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2016 Grants - Ben Assayag
Blood Exosomal miRNAs as Biomarkers in Post-Stroke Brain Recovery/Dementia
Einor Ben Assayag, Ph.D.
Tel Aviv Medical Center
Tel Aviv, Israel
2016 Alzheimer’s Association Research Grant (AARG)
Can changes in a novel blood-based biomarker be used to help predict who will develop dementia after a stroke?
Stroke occurs when blood flow to the brain is blocked, causing inflammation and death of brain cells, which can impair thinking and may lead to the development of post-stroke cognitive impairment (PSCI). Research suggests that individuals who have had a stroke may also be at increased risk for Alzheimer’s disease, but the mechanisms that link these conditions are not yet clear.
A major goal of Alzheimer’s research is to find biomarkers that can help identify individuals at risk of developing the disease, and who may benefit from treatments to prevent or slow disease progression. MicroRNAs (miRNAs) are small molecules that affect many cellular processes including inflammation and brain cell function. Recent studies have identified changes in the levels and types of miRNAs in individuals with Alzheimer’s disease. Specific miRNAs located inside structures called exosomes are being investigated as potential biomarkers for Alzheimer’s. Exosomes are tiny sac-like structures that can be released from nerve cells into the circulating blood, meaning they have the potential to serve as novel blood-based biomarkers for the detection of brain diseases.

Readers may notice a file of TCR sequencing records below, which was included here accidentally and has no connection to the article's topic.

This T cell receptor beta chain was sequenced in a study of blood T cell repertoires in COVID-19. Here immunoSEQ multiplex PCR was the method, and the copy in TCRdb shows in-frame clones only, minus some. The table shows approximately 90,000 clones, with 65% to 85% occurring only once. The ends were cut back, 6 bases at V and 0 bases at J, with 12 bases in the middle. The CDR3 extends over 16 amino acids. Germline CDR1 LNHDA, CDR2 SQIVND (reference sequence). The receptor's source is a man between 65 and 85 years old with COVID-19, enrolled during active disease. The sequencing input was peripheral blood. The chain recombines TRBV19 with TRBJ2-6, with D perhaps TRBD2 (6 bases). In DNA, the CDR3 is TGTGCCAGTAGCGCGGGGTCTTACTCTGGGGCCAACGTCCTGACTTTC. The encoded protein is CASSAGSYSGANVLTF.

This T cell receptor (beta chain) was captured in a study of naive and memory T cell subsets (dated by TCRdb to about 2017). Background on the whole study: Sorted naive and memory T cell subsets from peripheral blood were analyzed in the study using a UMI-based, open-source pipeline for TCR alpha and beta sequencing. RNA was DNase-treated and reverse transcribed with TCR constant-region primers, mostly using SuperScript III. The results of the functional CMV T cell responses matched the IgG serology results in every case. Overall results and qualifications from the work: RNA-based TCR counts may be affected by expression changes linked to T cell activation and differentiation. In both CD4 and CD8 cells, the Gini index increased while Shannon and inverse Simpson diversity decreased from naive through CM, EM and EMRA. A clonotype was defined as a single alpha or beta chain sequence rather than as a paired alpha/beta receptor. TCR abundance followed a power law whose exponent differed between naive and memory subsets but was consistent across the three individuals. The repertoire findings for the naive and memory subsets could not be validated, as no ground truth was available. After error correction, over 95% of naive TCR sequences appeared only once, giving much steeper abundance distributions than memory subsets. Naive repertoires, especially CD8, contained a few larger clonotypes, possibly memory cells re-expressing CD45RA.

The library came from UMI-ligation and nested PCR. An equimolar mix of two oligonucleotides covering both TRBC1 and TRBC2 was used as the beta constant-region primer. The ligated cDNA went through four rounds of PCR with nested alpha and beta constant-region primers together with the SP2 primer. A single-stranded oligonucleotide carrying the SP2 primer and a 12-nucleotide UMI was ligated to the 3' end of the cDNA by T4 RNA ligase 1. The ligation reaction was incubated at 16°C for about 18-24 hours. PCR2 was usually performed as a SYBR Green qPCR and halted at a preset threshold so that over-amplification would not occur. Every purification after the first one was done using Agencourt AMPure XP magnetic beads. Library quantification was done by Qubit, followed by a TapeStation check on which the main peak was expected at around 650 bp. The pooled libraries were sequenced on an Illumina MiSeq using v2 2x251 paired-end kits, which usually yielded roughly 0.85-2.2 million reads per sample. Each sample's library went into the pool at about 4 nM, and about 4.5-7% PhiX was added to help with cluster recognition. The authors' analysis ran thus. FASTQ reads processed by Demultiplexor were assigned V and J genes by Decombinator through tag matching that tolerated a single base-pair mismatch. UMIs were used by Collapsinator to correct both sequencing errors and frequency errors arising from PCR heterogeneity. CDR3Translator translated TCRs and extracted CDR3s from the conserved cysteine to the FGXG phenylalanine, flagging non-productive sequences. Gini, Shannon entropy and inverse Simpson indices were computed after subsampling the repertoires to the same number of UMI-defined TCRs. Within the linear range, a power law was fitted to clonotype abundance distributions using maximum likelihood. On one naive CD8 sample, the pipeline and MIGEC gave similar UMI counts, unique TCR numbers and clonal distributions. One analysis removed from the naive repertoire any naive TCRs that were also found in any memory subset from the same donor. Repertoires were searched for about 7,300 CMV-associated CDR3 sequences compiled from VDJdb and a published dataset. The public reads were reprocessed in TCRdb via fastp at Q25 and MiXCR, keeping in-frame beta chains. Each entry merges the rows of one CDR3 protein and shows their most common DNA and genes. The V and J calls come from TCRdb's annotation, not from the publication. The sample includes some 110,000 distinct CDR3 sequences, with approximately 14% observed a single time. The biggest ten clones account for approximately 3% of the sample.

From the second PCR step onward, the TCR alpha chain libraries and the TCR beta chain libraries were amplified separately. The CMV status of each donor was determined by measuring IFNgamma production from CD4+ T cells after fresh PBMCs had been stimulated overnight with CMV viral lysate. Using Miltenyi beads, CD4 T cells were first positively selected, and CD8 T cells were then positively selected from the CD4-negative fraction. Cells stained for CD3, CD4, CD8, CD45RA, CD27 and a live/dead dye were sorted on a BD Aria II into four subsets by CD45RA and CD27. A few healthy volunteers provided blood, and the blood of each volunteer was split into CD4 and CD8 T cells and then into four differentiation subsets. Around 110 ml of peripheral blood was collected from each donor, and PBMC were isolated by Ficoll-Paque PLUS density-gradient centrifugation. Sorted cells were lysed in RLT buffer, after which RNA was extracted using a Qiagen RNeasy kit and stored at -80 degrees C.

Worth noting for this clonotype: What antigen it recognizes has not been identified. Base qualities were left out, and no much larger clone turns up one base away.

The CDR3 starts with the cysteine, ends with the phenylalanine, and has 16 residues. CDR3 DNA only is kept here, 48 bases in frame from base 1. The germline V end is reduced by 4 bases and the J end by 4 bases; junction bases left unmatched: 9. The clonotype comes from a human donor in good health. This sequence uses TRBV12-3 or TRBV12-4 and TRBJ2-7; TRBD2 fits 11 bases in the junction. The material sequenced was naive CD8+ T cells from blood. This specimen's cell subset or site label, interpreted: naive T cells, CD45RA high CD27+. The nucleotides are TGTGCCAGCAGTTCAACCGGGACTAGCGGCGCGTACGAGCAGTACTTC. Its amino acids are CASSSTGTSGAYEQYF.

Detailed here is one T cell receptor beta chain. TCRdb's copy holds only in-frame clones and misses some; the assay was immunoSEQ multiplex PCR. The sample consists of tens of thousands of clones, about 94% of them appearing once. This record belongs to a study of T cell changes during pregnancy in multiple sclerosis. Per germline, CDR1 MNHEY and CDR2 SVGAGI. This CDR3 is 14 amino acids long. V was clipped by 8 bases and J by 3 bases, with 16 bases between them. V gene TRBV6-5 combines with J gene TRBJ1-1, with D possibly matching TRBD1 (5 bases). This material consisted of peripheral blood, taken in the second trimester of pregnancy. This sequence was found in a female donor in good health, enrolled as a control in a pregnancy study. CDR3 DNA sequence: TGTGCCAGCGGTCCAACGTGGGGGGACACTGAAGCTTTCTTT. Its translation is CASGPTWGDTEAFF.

Einor Ben Assayag, Ph.D., and colleagues plan to determine if exosomal miRNAs can serve as biomarkers to predict which individuals may be at risk for developing dementia after a stroke. Their study will include 575 individuals who had a stroke and were then tested for memory problems annually over an eight-year time period. The types and levels of miRNAs for each individual will be analyzed to see if there are certain biomarker “signatures” that can predict the risk for cognitive decline. The researchers will also investigate how changes in different types of miRNA relate to levels of brain inflammation and structural changes detected by brain imaging.
If successful, the reslts of this effort could lead to the development of a non-invasive blood-based biomarker test that can be used to identify individuals who have a higher likelihood of developing dementia after stroke.